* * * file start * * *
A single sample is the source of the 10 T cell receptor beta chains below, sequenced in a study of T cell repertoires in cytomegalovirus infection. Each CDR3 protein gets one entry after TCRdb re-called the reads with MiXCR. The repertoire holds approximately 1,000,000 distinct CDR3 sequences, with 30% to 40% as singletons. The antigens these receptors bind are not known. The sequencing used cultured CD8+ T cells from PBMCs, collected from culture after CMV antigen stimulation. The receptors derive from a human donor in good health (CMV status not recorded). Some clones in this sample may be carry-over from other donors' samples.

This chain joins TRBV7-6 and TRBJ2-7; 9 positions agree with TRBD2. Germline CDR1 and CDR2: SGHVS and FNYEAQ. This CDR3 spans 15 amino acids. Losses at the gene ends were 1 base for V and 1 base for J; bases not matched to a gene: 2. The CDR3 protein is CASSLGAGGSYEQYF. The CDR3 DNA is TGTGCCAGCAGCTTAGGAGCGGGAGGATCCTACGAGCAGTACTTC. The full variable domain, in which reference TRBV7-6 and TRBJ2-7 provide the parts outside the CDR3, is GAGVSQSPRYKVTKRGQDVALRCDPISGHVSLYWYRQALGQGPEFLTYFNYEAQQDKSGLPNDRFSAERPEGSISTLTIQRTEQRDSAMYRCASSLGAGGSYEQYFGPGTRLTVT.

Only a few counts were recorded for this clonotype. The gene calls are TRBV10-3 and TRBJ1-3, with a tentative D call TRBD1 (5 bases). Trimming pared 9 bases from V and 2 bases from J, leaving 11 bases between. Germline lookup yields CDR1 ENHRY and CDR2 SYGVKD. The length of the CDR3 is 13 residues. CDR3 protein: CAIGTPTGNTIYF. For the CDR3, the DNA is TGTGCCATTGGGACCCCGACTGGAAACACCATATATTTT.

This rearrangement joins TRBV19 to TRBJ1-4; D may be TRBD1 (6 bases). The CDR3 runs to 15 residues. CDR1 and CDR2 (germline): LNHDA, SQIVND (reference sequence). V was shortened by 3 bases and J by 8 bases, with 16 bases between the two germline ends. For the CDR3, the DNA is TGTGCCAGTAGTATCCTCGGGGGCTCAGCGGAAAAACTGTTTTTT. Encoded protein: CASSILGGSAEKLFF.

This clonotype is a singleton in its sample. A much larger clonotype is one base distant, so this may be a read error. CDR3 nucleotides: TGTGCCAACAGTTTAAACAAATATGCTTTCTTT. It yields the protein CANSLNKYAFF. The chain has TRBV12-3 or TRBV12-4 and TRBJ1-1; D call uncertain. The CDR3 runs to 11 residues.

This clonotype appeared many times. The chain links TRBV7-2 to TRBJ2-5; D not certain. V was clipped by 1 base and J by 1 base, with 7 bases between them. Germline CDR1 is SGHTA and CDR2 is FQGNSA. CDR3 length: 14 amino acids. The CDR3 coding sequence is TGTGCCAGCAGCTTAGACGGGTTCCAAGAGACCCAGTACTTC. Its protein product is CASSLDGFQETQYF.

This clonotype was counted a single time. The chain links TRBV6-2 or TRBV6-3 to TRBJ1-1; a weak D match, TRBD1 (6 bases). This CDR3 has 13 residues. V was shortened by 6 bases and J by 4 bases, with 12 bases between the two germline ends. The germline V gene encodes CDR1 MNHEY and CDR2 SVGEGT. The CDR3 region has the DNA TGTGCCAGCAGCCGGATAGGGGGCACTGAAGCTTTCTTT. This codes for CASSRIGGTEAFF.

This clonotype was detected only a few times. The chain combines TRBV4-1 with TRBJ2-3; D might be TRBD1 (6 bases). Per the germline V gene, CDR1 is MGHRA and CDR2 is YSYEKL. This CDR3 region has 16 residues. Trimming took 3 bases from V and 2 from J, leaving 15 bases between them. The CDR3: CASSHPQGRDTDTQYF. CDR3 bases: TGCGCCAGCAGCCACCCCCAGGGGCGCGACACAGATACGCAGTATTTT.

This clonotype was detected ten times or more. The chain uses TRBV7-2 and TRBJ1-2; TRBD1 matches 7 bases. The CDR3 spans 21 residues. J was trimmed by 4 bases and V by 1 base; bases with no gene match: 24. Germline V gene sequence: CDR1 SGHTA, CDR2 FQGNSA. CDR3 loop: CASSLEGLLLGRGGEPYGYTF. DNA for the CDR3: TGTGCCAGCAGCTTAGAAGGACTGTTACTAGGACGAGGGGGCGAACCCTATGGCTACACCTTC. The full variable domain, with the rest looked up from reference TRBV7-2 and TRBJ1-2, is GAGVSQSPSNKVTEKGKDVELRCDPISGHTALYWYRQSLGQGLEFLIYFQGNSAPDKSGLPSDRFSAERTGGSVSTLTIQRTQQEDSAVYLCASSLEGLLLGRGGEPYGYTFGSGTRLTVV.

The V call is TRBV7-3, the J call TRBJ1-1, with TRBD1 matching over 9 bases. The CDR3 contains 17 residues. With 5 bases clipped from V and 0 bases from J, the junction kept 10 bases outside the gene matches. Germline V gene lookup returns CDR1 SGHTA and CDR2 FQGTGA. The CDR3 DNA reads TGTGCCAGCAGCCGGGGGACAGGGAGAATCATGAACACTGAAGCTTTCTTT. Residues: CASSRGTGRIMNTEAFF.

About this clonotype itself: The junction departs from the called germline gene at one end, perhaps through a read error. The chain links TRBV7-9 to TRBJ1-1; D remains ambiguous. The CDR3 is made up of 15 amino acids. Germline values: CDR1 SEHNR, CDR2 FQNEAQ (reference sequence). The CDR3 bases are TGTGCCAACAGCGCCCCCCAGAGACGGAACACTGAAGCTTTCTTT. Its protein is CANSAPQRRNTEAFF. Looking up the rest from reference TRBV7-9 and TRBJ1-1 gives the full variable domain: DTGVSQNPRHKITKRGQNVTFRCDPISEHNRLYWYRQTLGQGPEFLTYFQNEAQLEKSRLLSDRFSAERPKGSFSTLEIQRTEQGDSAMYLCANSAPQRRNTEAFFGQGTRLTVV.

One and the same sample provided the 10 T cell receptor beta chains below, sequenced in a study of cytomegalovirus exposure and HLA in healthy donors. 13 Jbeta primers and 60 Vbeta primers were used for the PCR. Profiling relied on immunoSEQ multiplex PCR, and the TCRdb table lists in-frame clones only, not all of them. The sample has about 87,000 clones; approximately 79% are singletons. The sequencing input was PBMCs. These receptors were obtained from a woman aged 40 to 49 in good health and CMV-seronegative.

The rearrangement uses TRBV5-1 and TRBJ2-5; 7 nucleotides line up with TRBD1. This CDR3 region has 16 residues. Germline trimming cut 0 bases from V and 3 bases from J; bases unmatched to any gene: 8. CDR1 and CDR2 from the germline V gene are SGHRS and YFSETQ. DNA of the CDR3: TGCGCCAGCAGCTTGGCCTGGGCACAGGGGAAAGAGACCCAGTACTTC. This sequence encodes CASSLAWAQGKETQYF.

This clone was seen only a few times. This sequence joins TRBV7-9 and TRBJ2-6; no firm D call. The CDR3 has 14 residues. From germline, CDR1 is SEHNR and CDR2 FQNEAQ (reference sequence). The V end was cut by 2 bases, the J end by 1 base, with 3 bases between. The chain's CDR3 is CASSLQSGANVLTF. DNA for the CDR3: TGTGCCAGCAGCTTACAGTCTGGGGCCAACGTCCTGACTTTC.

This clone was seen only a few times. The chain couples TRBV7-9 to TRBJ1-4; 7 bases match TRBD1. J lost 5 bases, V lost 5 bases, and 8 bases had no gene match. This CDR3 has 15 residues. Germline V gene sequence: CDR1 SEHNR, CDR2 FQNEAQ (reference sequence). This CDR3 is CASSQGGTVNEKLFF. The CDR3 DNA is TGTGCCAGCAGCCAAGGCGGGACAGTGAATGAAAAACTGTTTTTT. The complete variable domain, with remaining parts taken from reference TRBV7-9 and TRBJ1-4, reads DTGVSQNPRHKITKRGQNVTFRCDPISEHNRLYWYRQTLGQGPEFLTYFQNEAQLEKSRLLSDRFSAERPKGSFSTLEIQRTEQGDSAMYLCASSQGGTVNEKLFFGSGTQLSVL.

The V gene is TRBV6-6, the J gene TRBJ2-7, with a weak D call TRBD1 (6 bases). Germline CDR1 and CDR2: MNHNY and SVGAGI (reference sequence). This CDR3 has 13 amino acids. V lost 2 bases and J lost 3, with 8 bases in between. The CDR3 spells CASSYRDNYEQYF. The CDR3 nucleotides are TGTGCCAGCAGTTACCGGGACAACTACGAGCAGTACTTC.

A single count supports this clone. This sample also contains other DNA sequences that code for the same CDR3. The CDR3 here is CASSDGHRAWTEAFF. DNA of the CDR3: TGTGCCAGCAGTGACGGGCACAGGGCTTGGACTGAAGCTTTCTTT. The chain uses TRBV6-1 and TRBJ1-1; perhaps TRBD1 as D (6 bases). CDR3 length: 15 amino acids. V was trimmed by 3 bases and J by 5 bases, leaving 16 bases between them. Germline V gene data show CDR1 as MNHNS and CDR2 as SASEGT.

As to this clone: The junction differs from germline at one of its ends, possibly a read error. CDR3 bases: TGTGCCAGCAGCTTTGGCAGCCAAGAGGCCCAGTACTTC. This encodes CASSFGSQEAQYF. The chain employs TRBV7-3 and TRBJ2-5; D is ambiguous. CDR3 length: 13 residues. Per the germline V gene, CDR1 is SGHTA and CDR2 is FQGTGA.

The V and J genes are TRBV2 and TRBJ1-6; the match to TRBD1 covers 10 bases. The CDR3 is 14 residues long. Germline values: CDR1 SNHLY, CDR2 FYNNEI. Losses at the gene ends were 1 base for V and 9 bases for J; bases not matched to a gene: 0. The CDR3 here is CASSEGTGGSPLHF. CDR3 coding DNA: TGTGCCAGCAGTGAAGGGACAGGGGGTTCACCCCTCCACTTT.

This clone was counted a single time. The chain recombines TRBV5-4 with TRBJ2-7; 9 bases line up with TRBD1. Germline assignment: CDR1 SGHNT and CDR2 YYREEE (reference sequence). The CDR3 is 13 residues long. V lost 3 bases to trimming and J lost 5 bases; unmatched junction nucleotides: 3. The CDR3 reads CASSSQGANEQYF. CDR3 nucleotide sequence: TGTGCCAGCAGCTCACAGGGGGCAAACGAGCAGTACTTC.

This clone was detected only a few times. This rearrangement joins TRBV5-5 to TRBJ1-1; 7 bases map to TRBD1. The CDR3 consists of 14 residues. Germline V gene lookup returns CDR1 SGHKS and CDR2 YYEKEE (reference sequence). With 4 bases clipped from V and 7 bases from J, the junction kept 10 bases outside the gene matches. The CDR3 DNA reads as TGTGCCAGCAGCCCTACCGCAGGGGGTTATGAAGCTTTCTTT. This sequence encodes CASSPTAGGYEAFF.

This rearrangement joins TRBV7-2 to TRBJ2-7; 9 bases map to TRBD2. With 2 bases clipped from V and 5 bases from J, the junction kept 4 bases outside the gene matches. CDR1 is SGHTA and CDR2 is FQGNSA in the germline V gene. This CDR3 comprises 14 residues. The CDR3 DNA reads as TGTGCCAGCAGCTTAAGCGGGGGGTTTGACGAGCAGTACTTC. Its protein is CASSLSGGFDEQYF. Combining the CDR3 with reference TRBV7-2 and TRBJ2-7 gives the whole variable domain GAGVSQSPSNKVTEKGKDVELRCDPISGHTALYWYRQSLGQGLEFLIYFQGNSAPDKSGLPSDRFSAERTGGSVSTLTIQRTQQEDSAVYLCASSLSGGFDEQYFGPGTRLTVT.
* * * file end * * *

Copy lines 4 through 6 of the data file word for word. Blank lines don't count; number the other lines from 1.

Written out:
This rearrangement joins TRBV19 to TRBJ1-4; D may be TRBD1 (6 bases). The CDR3 runs to 15 residues. CDR1 and CDR2 (germline): LNHDA, SQIVND (reference sequence). V was shortened by 3 bases and J by 8 bases, with 16 bases between the two germline ends. For the CDR3, the DNA is TGTGCCAGTAGTATCCTCGGGGGCTCAGCGGAAAAACTGTTTTTT. Encoded protein: CASSILGGSAEKLFF.

This clonotype is a singleton in its sample. A much larger clonotype is one base distant, so this may be a read error. CDR3 nucleotides: TGTGCCAACAGTTTAAACAAATATGCTTTCTTT. It yields the protein CANSLNKYAFF. The chain has TRBV12-3 or TRBV12-4 and TRBJ1-1; D call uncertain. The CDR3 runs to 11 residues.

This clonotype appeared many times. The chain links TRBV7-2 to TRBJ2-5; D not certain. V was clipped by 1 base and J by 1 base, with 7 bases between them. Germline CDR1 is SGHTA and CDR2 is FQGNSA. CDR3 length: 14 amino acids. The CDR3 coding sequence is TGTGCCAGCAGCTTAGACGGGTTCCAAGAGACCCAGTACTTC. Its protein product is CASSLDGFQETQYF.